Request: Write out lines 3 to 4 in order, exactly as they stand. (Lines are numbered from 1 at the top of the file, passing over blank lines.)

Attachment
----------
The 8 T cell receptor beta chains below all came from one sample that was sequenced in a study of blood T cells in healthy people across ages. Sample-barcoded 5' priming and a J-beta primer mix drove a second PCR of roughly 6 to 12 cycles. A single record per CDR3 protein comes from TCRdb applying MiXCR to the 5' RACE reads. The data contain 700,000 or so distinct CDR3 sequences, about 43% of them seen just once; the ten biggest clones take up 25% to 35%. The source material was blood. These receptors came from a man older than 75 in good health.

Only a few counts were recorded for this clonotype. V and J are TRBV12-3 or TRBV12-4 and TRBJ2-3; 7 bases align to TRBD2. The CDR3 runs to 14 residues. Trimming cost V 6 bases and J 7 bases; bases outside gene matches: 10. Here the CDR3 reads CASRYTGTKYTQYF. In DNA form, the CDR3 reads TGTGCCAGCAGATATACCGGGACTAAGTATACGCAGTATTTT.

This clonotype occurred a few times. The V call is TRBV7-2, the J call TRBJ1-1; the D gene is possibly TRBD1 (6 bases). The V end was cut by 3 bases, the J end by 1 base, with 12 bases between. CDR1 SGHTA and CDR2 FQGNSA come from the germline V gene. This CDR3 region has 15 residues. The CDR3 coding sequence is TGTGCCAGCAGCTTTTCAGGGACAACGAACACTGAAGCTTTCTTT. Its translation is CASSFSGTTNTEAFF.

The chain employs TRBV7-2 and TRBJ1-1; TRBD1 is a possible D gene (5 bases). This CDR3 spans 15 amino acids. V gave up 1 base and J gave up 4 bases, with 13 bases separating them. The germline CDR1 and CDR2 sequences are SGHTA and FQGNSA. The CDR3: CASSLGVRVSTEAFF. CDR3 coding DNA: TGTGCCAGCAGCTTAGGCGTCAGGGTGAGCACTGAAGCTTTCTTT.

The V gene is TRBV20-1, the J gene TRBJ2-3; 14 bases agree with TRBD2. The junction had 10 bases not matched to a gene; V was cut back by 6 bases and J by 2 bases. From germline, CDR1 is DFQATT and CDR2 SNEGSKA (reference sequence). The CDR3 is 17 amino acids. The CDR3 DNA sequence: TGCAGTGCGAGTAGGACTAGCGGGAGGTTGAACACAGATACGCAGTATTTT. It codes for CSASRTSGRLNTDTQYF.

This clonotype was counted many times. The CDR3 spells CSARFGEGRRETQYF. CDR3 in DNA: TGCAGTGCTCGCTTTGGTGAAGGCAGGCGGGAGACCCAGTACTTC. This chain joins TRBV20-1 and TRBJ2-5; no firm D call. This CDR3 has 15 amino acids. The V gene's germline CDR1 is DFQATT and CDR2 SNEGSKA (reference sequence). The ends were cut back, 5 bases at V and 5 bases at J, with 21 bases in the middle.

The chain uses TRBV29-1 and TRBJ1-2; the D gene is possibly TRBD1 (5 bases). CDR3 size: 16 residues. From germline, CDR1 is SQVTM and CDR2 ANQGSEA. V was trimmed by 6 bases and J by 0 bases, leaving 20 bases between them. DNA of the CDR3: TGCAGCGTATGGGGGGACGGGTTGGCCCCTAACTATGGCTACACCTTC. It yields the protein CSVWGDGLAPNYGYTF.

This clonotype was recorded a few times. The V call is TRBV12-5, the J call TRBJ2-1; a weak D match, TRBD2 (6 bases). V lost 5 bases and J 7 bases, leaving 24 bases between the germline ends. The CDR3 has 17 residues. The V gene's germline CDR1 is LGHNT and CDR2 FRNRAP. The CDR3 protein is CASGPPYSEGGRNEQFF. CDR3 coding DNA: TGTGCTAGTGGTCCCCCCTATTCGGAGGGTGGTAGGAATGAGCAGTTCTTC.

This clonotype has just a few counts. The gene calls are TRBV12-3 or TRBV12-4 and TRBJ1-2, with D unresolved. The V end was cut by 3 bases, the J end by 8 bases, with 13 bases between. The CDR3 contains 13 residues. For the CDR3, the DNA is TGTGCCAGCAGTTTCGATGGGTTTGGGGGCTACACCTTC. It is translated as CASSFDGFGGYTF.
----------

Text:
This clonotype occurred a few times. The V call is TRBV7-2, the J call TRBJ1-1; the D gene is possibly TRBD1 (6 bases). The V end was cut by 3 bases, the J end by 1 base, with 12 bases between. CDR1 SGHTA and CDR2 FQGNSA come from the germline V gene. This CDR3 region has 15 residues. The CDR3 coding sequence is TGTGCCAGCAGCTTTTCAGGGACAACGAACACTGAAGCTTTCTTT. Its translation is CASSFSGTTNTEAFF.

The chain employs TRBV7-2 and TRBJ1-1; TRBD1 is a possible D gene (5 bases). This CDR3 spans 15 amino acids. V gave up 1 base and J gave up 4 bases, with 13 bases separating them. The germline CDR1 and CDR2 sequences are SGHTA and FQGNSA. The CDR3: CASSLGVRVSTEAFF. CDR3 coding DNA: TGTGCCAGCAGCTTAGGCGTCAGGGTGAGCACTGAAGCTTTCTTT.